SMArchS Thesis w/ Marilyne Andersen, Sheila Kennedy & Terry Knight, MIT
Awarded the Top Thesis Prize by MIT faculty in the Department of Architecture.
Natural light is a dynamic and ephemeral tool for expressing the quality of space. As a compliment to more traditional avenues of lighting research that assess environmental performance in terms of quantitative illuminance goals, my SMArchS thesis aimed at identifying the importance of light variability as a finely tuned architectural effect. Under the rapidly growing context of energy conscious research, this work attempts to re balance our definition of “performance” to include those perceptual aspects of light that are often disregarded by the world of simulation.
Through an analysis of contemporary architecture from around the world, a lighting taxonomy was developed to categorize architectural space in terms of contrast and variability. Traditional lighting simulation tools evaluate light in terms of illuminance across a hypothetical section of space. Although this information is useful in analyzing whether we achieve task-specific illumination goals, it tells us nothing about the quality of space as a product of light-driven visual effects. Renderings can provide a single snapshot of time, but what if we want to know how space is affected by changing light levels across the course of the day or year? What if we want to know how ‘variable’ the contrast of a space is under different sky conditions and what time of day it changes from low to high contrast as a result of geometry and sunlight. This work uses a simulated set of high dynamic range images under sunny sky conditions across the year to create a holistic analysis of the changing effects of light contrast through a series of architectural spaces. The production of this thesis used programming logic generated for the Lightsolve project and additional scripting through RADIANCE and MATLAB to analyze and process the resulting digital images.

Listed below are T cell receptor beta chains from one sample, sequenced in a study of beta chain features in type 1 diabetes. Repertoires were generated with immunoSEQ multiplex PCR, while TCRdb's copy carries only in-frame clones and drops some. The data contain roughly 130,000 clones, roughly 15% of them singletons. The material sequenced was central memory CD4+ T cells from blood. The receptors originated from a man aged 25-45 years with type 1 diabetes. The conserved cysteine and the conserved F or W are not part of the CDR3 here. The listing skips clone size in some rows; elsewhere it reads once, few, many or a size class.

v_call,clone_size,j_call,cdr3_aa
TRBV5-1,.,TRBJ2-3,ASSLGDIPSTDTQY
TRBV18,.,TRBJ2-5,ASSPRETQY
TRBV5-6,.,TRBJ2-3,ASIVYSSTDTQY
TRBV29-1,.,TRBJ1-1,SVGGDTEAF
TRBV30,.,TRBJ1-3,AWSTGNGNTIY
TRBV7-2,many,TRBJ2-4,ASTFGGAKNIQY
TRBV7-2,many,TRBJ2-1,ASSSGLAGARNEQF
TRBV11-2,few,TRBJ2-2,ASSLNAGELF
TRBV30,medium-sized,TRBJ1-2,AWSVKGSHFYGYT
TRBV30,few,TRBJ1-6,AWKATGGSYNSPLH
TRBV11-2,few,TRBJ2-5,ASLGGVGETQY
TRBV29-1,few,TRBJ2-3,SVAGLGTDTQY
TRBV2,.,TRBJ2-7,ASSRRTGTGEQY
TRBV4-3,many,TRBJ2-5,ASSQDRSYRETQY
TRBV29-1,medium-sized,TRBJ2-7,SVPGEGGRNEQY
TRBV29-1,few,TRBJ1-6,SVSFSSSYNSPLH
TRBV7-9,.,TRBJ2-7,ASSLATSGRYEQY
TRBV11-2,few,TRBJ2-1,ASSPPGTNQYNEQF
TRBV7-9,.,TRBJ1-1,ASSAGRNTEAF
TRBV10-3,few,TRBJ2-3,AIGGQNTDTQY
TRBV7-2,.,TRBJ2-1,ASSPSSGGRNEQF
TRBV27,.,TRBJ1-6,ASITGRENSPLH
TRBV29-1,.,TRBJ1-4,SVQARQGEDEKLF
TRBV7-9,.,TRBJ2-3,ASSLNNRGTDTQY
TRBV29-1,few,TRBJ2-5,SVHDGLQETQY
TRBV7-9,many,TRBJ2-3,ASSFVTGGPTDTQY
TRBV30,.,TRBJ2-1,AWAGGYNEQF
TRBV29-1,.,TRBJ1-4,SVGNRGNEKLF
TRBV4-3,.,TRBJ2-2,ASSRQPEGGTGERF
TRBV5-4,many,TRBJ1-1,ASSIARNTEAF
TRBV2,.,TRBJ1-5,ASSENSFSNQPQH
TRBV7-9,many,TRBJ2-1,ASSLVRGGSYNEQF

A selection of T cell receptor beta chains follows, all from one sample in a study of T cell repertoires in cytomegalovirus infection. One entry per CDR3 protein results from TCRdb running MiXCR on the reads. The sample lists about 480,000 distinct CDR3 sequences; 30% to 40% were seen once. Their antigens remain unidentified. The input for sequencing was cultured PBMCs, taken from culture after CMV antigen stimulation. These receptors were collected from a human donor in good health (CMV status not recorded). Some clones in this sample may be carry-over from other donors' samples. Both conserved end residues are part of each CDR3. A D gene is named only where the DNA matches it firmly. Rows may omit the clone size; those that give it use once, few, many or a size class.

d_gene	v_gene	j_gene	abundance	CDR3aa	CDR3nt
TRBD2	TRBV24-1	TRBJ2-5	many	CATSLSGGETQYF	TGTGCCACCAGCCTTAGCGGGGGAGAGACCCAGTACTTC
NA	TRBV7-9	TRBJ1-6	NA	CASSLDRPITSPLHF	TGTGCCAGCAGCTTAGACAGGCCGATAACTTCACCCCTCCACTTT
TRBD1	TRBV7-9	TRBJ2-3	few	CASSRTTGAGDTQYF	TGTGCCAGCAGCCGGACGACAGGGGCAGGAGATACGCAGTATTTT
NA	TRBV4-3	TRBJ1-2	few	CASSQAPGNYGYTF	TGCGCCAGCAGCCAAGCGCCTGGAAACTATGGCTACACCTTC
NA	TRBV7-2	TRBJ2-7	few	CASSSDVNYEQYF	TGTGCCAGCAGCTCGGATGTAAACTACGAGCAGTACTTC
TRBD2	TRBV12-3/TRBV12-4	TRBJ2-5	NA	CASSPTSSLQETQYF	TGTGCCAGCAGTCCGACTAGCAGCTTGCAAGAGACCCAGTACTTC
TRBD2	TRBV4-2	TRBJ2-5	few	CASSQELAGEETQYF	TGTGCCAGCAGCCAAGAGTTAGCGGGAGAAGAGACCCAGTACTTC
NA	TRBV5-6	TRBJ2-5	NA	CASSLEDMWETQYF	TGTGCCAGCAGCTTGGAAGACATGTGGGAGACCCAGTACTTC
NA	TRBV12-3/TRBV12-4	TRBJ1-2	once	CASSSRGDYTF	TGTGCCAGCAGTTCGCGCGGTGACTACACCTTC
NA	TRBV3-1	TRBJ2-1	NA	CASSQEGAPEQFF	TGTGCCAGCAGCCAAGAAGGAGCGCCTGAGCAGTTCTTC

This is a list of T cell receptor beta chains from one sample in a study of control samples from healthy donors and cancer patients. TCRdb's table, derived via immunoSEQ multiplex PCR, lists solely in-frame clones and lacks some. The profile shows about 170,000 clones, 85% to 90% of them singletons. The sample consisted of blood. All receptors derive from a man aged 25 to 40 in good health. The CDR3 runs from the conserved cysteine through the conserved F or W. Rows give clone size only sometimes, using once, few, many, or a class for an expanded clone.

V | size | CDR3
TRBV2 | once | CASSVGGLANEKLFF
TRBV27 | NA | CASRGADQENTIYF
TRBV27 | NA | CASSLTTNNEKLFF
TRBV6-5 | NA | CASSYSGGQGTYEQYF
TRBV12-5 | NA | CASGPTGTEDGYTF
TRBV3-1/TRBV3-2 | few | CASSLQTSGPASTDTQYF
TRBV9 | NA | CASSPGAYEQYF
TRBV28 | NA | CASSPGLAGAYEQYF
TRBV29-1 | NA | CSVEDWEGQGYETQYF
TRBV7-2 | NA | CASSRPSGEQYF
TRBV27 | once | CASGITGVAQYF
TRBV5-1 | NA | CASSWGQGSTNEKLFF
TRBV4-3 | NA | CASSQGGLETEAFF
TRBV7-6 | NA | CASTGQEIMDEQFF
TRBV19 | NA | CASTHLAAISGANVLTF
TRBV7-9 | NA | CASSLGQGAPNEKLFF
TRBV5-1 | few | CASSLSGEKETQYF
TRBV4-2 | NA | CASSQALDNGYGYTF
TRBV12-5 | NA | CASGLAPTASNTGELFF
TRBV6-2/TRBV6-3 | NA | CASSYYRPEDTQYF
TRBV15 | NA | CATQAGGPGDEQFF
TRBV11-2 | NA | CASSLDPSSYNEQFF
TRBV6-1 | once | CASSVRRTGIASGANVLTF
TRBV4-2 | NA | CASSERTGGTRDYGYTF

A version of this work has been published in the proceedings to SimAUD 2012 , where it was awarded the Best Paper award, and as a full length journal article in Building & Environment. An edited version of the full thesis was also published as a Springer Brief in Computer Science.